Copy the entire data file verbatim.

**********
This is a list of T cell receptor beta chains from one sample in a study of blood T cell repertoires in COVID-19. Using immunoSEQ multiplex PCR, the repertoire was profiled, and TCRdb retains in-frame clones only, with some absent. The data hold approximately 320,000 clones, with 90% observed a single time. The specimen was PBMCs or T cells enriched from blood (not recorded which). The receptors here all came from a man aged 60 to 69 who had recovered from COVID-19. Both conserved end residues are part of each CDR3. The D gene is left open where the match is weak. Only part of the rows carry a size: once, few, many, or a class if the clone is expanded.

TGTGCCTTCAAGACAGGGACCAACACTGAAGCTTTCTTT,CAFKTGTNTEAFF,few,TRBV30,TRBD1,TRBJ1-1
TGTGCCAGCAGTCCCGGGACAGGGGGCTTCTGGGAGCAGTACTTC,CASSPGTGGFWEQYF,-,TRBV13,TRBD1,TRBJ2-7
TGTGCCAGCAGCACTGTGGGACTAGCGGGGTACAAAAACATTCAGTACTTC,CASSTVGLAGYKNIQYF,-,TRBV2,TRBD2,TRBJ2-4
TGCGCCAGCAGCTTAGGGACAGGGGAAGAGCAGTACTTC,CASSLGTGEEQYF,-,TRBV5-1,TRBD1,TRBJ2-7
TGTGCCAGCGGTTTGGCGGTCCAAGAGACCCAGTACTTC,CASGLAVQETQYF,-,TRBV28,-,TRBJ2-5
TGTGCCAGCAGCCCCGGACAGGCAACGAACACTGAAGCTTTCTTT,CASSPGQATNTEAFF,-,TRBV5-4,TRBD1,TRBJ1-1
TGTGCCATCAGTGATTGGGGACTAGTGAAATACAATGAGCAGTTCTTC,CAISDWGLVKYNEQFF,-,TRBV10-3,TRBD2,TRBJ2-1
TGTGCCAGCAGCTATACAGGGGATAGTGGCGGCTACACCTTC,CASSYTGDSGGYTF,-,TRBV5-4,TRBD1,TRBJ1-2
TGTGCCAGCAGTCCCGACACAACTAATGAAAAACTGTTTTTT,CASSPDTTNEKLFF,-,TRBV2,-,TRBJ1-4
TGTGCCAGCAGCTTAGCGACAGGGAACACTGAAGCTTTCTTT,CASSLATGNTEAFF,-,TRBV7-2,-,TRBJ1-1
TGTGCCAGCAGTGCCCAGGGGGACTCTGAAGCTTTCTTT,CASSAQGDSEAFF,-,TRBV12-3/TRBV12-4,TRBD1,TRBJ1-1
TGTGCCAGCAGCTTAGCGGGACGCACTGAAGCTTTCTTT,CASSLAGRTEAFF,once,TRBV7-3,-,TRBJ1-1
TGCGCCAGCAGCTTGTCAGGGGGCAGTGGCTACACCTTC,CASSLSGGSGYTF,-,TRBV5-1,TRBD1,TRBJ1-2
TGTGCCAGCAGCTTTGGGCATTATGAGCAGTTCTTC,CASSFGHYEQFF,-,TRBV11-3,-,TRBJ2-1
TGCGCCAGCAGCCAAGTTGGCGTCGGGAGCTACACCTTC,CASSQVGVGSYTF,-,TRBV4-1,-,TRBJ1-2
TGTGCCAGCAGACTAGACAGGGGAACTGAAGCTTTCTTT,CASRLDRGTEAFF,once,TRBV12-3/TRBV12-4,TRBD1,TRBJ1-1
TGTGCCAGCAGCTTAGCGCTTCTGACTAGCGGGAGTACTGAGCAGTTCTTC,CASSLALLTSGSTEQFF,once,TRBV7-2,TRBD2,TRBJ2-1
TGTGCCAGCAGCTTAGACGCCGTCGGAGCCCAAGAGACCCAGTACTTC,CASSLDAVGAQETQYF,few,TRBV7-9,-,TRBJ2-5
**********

This is a list of T cell receptor beta chains from one sample in a study of blood T cell repertoires in COVID-19. Using immunoSEQ multiplex PCR, the repertoire was profiled, and TCRdb retains in-frame clones only, with some absent. The data hold approximately 320,000 clones, with 90% observed a single time. The specimen was PBMCs or T cells enriched from blood (not recorded which). The receptors here all came from a man aged 60 to 69 who had recovered from COVID-19. Both conserved end residues are part of each CDR3. The D gene is left open where the match is weak. Only part of the rows carry a size: once, few, many, or a class if the clone is expanded.

TGTGCCTTCAAGACAGGGACCAACACTGAAGCTTTCTTT,CAFKTGTNTEAFF,few,TRBV30,TRBD1,TRBJ1-1
TGTGCCAGCAGTCCCGGGACAGGGGGCTTCTGGGAGCAGTACTTC,CASSPGTGGFWEQYF,-,TRBV13,TRBD1,TRBJ2-7
TGTGCCAGCAGCACTGTGGGACTAGCGGGGTACAAAAACATTCAGTACTTC,CASSTVGLAGYKNIQYF,-,TRBV2,TRBD2,TRBJ2-4
TGCGCCAGCAGCTTAGGGACAGGGGAAGAGCAGTACTTC,CASSLGTGEEQYF,-,TRBV5-1,TRBD1,TRBJ2-7
TGTGCCAGCGGTTTGGCGGTCCAAGAGACCCAGTACTTC,CASGLAVQETQYF,-,TRBV28,-,TRBJ2-5
TGTGCCAGCAGCCCCGGACAGGCAACGAACACTGAAGCTTTCTTT,CASSPGQATNTEAFF,-,TRBV5-4,TRBD1,TRBJ1-1
TGTGCCATCAGTGATTGGGGACTAGTGAAATACAATGAGCAGTTCTTC,CAISDWGLVKYNEQFF,-,TRBV10-3,TRBD2,TRBJ2-1
TGTGCCAGCAGCTATACAGGGGATAGTGGCGGCTACACCTTC,CASSYTGDSGGYTF,-,TRBV5-4,TRBD1,TRBJ1-2
TGTGCCAGCAGTCCCGACACAACTAATGAAAAACTGTTTTTT,CASSPDTTNEKLFF,-,TRBV2,-,TRBJ1-4
TGTGCCAGCAGCTTAGCGACAGGGAACACTGAAGCTTTCTTT,CASSLATGNTEAFF,-,TRBV7-2,-,TRBJ1-1
TGTGCCAGCAGTGCCCAGGGGGACTCTGAAGCTTTCTTT,CASSAQGDSEAFF,-,TRBV12-3/TRBV12-4,TRBD1,TRBJ1-1
TGTGCCAGCAGCTTAGCGGGACGCACTGAAGCTTTCTTT,CASSLAGRTEAFF,once,TRBV7-3,-,TRBJ1-1
TGCGCCAGCAGCTTGTCAGGGGGCAGTGGCTACACCTTC,CASSLSGGSGYTF,-,TRBV5-1,TRBD1,TRBJ1-2
TGTGCCAGCAGCTTTGGGCATTATGAGCAGTTCTTC,CASSFGHYEQFF,-,TRBV11-3,-,TRBJ2-1
TGCGCCAGCAGCCAAGTTGGCGTCGGGAGCTACACCTTC,CASSQVGVGSYTF,-,TRBV4-1,-,TRBJ1-2
TGTGCCAGCAGACTAGACAGGGGAACTGAAGCTTTCTTT,CASRLDRGTEAFF,once,TRBV12-3/TRBV12-4,TRBD1,TRBJ1-1
TGTGCCAGCAGCTTAGCGCTTCTGACTAGCGGGAGTACTGAGCAGTTCTTC,CASSLALLTSGSTEQFF,once,TRBV7-2,TRBD2,TRBJ2-1
TGTGCCAGCAGCTTAGACGCCGTCGGAGCCCAAGAGACCCAGTACTTC,CASSLDAVGAQETQYF,few,TRBV7-9,-,TRBJ2-5